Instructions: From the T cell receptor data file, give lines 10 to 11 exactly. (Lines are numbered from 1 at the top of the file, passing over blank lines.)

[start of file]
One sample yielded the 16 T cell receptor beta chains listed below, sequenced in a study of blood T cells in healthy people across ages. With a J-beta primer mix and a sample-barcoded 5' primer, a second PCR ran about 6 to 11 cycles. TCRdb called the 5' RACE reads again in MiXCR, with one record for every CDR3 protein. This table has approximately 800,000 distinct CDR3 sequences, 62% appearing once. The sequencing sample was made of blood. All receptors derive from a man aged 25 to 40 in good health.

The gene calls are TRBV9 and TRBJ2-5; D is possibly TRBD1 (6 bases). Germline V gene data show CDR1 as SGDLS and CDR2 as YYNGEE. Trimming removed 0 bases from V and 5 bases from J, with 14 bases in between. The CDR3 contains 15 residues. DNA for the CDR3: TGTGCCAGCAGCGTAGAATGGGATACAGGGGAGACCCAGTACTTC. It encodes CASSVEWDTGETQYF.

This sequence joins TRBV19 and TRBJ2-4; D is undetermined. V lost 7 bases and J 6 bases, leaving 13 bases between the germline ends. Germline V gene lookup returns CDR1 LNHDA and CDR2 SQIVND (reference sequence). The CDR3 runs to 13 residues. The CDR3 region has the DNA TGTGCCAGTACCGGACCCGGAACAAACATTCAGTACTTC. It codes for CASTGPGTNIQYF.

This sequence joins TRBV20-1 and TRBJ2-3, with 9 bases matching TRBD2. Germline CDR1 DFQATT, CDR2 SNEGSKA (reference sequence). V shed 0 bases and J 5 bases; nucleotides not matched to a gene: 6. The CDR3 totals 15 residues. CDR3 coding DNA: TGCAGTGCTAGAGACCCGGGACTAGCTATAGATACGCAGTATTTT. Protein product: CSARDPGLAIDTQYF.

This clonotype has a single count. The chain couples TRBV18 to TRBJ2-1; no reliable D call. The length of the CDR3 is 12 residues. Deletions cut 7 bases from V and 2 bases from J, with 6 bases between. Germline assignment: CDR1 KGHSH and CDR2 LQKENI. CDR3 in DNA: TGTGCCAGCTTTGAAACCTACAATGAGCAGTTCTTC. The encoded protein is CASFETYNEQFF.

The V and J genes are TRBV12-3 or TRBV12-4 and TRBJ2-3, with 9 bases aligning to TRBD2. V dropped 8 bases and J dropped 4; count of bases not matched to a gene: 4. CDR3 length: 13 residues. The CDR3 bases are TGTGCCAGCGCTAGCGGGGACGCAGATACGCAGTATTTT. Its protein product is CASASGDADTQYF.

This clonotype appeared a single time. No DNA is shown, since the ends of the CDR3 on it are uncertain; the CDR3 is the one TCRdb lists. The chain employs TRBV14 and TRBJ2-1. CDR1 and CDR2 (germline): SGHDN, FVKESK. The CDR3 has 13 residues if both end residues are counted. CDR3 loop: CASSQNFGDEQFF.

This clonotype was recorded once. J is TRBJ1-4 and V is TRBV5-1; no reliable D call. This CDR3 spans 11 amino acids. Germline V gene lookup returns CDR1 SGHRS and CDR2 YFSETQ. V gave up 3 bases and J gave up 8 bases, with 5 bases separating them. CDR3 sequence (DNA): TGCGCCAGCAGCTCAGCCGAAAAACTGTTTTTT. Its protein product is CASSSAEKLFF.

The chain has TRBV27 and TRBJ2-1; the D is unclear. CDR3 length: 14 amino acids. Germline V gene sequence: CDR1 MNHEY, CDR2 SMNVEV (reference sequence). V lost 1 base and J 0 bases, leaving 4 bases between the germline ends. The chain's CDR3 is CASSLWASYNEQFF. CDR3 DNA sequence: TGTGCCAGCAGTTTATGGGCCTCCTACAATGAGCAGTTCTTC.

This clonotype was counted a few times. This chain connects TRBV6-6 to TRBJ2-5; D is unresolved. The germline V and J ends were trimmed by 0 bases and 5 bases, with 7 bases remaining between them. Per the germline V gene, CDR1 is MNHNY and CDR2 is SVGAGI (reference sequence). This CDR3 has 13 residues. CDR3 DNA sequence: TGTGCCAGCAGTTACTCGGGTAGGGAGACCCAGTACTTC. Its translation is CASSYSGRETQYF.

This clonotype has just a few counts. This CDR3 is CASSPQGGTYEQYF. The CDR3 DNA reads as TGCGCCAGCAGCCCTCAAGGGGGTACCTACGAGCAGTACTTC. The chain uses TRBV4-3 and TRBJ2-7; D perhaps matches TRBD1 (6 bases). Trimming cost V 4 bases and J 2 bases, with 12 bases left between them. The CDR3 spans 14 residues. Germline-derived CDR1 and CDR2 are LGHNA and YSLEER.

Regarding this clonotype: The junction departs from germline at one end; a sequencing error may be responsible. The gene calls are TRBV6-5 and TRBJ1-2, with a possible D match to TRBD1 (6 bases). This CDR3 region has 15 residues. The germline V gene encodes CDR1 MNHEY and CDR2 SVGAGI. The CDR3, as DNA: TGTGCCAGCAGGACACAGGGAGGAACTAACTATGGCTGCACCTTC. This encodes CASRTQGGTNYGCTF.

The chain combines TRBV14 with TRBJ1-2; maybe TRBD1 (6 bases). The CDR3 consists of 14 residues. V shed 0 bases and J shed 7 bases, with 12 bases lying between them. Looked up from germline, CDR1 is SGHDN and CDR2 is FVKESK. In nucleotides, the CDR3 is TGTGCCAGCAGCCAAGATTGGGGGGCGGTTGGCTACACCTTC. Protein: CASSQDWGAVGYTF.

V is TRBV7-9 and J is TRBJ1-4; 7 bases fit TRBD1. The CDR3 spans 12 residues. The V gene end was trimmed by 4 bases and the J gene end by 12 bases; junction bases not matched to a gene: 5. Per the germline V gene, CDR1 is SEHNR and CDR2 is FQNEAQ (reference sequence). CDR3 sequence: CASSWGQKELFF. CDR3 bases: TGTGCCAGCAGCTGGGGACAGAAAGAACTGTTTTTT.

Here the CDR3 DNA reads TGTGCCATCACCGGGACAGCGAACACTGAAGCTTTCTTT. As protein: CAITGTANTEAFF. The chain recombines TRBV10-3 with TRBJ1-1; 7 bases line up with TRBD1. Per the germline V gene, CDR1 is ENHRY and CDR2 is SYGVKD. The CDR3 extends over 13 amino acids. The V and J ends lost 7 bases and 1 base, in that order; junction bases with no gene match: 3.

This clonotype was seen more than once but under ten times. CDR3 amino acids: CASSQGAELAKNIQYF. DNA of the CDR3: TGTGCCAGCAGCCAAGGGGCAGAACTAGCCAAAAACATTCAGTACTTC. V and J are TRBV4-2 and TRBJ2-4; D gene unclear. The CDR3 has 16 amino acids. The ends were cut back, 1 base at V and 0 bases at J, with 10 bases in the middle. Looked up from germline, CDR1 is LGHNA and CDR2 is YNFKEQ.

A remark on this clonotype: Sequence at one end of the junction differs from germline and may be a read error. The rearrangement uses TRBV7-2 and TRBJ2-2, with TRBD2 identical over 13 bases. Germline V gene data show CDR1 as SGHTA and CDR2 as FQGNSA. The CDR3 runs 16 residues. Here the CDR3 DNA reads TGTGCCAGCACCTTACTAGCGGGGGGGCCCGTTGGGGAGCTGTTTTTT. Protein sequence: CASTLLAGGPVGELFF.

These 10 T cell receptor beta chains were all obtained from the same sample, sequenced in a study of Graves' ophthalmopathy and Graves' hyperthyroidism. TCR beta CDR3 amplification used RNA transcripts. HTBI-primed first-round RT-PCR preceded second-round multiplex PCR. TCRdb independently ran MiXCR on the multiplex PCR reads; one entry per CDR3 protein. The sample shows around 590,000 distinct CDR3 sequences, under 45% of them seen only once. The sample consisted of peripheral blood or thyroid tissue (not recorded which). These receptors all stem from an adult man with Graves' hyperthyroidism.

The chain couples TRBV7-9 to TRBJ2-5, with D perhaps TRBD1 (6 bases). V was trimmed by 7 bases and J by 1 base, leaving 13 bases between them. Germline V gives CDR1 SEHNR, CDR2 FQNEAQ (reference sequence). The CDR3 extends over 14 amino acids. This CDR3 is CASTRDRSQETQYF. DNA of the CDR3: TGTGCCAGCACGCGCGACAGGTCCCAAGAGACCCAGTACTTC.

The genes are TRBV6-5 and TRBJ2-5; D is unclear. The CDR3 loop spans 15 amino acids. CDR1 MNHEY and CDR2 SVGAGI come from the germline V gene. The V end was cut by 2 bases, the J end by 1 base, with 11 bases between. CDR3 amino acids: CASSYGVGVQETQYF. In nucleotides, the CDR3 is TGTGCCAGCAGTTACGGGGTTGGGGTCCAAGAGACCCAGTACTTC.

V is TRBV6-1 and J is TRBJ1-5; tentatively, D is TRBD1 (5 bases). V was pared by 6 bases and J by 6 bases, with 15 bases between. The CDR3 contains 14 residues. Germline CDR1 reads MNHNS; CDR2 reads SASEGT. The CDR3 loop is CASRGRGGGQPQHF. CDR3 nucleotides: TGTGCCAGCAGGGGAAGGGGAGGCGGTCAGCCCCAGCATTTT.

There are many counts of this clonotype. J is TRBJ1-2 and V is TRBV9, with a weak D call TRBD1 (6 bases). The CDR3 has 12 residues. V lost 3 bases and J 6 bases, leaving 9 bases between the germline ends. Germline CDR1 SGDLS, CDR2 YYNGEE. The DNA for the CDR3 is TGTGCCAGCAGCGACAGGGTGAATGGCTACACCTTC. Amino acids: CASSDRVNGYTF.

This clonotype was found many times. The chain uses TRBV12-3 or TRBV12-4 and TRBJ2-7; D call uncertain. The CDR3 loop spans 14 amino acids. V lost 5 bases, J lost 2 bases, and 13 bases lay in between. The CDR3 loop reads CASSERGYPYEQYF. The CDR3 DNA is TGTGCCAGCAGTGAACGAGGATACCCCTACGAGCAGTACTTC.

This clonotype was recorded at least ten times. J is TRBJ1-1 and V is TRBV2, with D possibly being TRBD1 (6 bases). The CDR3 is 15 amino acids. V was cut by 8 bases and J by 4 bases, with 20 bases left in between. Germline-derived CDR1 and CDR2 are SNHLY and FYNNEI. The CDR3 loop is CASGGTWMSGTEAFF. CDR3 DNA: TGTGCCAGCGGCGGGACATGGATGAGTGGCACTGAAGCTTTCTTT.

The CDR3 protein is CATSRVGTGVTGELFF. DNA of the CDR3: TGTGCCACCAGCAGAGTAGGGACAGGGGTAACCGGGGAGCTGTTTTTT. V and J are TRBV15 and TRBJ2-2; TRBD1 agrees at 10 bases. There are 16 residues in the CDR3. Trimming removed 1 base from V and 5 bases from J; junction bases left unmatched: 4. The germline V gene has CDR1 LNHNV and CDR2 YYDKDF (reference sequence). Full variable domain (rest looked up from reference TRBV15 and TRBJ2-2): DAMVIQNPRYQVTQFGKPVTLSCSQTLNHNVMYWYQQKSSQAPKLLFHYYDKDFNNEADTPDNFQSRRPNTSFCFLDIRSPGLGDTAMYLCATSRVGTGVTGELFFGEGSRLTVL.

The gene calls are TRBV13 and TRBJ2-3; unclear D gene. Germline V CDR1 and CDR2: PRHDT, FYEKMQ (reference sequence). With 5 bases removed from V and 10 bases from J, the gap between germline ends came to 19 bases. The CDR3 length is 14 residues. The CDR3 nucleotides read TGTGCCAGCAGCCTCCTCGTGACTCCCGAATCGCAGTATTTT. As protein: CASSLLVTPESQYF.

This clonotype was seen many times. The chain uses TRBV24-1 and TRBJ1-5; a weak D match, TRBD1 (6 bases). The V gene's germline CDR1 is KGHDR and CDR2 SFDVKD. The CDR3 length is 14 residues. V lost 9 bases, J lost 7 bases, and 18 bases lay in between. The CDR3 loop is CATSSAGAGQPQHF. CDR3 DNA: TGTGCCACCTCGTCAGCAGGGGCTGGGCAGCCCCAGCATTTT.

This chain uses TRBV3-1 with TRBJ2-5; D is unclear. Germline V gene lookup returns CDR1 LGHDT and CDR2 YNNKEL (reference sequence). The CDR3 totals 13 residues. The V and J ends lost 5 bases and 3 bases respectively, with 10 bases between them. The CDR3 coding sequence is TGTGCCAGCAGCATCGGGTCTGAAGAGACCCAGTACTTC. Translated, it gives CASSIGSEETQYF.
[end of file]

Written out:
This clonotype was counted a few times. This chain connects TRBV6-6 to TRBJ2-5; D is unresolved. The germline V and J ends were trimmed by 0 bases and 5 bases, with 7 bases remaining between them. Per the germline V gene, CDR1 is MNHNY and CDR2 is SVGAGI (reference sequence). This CDR3 has 13 residues. CDR3 DNA sequence: TGTGCCAGCAGTTACTCGGGTAGGGAGACCCAGTACTTC. Its translation is CASSYSGRETQYF.

This clonotype has just a few counts. This CDR3 is CASSPQGGTYEQYF. The CDR3 DNA reads as TGCGCCAGCAGCCCTCAAGGGGGTACCTACGAGCAGTACTTC. The chain uses TRBV4-3 and TRBJ2-7; D perhaps matches TRBD1 (6 bases). Trimming cost V 4 bases and J 2 bases, with 12 bases left between them. The CDR3 spans 14 residues. Germline-derived CDR1 and CDR2 are LGHNA and YSLEER.